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Logs processing good practices and recommendations

asked 2022-04-05 09:35:40 -0500

Iony_M gravatar image

Hello Dear Community,

I'm currently tasked with designing the way our company will process the log files outputted by our system (A mobile off-road robot) in order to answer some questions about the robot's performance and identify easier if there were issues, where in the system and when it occurred and so on. I should say that some of the data is time based, for example:

  1. Offset from the intended path
  2. Status throughout the drive execution

I'm currently doing some online research on tool that will help me process and create this understanding from the files which so far are just formatted text files. We have decided to distance ourselves from the logging capability of ROS and use SPDlog in C++ and the logging library in Python.

Some initial online search suggests to do string parsing for each line and take out of the string structure the relevant data, but this seems very fragile and dependent of the string structure, which most certainly will change and therefore feels that it is not the solution. I though also to make a dedicated topic for each relevant variable, status or diagnostic state I'd like to keep track of and then leverage the fact that the data is already serialized, stamped and isolated form other information and then join them together.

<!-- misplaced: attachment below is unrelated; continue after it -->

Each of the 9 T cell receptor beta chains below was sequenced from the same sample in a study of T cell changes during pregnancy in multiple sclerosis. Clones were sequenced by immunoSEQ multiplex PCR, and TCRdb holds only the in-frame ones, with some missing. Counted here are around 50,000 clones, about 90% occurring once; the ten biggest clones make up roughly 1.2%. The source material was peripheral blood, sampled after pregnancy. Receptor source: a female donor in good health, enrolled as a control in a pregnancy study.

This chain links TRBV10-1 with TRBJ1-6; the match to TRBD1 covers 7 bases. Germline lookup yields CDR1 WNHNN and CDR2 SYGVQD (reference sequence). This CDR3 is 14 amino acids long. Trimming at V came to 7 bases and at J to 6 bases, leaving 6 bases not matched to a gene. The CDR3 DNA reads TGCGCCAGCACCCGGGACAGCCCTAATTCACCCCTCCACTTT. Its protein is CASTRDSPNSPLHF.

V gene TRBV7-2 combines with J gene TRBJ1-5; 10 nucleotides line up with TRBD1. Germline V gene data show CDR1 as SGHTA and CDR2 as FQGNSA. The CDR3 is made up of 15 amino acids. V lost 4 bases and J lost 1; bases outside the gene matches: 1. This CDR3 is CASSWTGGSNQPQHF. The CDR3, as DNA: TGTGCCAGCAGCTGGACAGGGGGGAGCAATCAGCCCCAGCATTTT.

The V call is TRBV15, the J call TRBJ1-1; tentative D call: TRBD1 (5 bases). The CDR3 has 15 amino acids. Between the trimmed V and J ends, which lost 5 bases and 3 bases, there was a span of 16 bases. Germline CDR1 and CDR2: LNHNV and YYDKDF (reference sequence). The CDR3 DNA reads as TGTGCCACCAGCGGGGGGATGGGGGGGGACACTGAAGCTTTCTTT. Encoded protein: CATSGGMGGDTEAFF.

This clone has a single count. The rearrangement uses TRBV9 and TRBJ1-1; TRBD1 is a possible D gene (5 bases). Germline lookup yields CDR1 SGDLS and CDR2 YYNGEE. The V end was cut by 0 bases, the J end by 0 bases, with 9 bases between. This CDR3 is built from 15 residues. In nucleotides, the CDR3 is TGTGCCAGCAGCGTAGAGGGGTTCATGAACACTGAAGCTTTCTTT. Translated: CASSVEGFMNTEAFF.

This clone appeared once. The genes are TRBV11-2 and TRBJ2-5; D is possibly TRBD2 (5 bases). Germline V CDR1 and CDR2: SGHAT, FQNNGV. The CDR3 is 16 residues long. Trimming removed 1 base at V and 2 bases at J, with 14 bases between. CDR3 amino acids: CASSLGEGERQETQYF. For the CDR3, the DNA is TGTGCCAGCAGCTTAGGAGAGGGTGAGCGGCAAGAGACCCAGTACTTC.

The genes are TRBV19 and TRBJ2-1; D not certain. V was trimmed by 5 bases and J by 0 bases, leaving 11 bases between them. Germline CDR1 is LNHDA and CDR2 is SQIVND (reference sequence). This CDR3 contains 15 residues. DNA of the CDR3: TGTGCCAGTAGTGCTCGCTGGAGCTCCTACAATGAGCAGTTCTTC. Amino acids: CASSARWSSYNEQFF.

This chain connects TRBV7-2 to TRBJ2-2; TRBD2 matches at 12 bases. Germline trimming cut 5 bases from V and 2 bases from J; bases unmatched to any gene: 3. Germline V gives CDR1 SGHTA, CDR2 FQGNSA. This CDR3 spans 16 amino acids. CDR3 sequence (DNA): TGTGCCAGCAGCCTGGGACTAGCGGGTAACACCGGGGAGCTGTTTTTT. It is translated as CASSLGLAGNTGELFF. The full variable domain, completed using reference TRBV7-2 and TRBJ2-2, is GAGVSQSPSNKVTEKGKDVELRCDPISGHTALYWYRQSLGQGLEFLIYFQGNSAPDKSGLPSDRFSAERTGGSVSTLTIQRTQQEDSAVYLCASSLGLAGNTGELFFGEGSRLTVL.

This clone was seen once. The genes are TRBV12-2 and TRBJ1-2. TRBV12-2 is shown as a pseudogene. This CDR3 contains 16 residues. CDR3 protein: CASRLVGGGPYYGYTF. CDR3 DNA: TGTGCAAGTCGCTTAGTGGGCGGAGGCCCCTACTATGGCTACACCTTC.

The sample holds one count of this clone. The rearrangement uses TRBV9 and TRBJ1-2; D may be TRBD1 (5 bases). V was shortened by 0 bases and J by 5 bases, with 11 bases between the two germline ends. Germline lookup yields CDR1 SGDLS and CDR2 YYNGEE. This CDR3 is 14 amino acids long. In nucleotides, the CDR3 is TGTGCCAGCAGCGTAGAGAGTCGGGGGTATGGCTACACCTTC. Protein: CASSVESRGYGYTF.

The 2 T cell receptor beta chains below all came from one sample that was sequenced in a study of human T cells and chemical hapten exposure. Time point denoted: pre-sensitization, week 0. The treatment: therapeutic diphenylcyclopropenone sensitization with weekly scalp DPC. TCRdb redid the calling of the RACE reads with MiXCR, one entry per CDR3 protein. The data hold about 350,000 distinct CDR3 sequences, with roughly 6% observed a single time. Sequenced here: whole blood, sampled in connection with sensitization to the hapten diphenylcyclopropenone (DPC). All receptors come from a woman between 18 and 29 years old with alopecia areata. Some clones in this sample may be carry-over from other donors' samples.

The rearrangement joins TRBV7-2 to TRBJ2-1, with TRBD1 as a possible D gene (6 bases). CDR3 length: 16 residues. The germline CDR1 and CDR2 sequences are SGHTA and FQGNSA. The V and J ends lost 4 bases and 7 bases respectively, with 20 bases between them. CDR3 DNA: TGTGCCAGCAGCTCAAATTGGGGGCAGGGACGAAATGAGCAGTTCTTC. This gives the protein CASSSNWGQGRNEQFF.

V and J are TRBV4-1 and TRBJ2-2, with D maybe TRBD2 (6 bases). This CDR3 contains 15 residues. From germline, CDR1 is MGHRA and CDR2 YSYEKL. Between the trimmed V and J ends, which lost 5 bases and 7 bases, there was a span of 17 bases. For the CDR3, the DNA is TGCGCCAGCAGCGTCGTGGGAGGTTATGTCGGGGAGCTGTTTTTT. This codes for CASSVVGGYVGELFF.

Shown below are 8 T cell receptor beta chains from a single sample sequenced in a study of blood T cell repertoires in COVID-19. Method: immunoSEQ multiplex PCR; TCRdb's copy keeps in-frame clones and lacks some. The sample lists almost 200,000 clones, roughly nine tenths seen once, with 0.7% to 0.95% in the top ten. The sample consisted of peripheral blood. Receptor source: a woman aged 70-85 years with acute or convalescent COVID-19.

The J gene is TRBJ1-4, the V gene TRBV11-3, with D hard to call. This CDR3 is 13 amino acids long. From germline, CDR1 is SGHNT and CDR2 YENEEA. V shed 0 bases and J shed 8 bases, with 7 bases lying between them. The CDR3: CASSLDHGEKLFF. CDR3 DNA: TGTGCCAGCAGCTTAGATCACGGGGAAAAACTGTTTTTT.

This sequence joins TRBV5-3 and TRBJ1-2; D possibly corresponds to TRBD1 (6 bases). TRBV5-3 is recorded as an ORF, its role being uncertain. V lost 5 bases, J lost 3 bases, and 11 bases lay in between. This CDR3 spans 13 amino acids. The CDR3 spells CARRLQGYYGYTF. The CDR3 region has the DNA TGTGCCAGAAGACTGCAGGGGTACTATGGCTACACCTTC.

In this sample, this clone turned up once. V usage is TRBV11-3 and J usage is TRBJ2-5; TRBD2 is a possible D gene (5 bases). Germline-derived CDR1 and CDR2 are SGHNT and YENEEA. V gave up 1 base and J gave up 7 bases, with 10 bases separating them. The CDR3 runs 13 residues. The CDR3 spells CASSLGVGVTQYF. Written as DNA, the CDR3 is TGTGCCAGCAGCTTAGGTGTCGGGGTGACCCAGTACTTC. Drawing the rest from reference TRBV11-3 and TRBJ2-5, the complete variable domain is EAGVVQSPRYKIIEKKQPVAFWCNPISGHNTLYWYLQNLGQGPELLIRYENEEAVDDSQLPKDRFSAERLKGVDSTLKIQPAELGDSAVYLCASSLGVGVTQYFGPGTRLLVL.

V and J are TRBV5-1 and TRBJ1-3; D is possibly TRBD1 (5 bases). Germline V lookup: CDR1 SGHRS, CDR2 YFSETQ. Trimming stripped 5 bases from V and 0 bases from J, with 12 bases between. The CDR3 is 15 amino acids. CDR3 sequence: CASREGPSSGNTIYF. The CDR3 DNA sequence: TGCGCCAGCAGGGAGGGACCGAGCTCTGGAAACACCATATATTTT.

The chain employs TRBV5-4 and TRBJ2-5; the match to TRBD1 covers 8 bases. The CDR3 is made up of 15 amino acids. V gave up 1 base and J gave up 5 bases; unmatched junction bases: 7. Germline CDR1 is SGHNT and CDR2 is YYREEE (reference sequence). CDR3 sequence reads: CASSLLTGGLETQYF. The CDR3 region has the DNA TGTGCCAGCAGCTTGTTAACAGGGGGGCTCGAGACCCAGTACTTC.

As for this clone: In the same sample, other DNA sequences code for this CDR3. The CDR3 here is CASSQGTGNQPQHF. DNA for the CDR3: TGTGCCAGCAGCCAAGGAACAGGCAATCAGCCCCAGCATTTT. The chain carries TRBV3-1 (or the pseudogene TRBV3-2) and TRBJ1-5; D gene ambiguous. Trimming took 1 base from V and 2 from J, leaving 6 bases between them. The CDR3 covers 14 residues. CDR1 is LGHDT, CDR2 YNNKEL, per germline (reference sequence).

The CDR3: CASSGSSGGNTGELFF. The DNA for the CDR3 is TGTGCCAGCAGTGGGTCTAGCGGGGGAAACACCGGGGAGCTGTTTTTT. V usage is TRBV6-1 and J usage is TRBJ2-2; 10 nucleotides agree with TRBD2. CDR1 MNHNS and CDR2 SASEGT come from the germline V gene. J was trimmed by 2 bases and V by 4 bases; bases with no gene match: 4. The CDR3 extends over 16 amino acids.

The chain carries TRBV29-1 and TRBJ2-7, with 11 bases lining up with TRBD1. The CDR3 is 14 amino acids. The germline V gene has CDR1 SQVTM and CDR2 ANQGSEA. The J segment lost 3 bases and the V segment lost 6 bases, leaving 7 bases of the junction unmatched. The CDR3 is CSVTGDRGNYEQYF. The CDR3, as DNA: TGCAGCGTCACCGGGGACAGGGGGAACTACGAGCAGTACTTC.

I would very much appreciate past experiences and suggestions on the matter.

Shoudl some of the suggestions depend on the setup currently used, this is it:

  • OS: Ubuntu 18.04
  • Release: Ros 1

Thank you a lot

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answered 2022-04-06 13:02:07 -0500

shonigmann gravatar image

depends a bit on the data rates you intend to capture, and there are pros and cons to sticking with ROS vs directly writing to a database. If you do go the ros topic route, it opens up a few options that might be interesting, e.g.:

You could also consider implementing your own "aggregator" node that subscribes to (or has a service interface for) updates from other published data, and periodically publishes an aggregate status message. I agree with the sentiment of avoiding string comprehension if possible.

As a completely separate note, if you are unsure how the messages you care about might change in the future, taking a page from the web-dev world could be interesting. I've heard of groups using google protobuf to keep things flexible in the face of changing definitions / content. Not something I've played with personally, but still potentially interesting.

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In addition to the packages you mention, I've always found wiki/mongodb_store very interesting.

gvdhoorn gravatar image gvdhoorn  ( 2022-04-06 14:01:17 -0500 )edit

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Asked: 2022-04-05 09:35:40 -0500

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Last updated: Apr 06 '22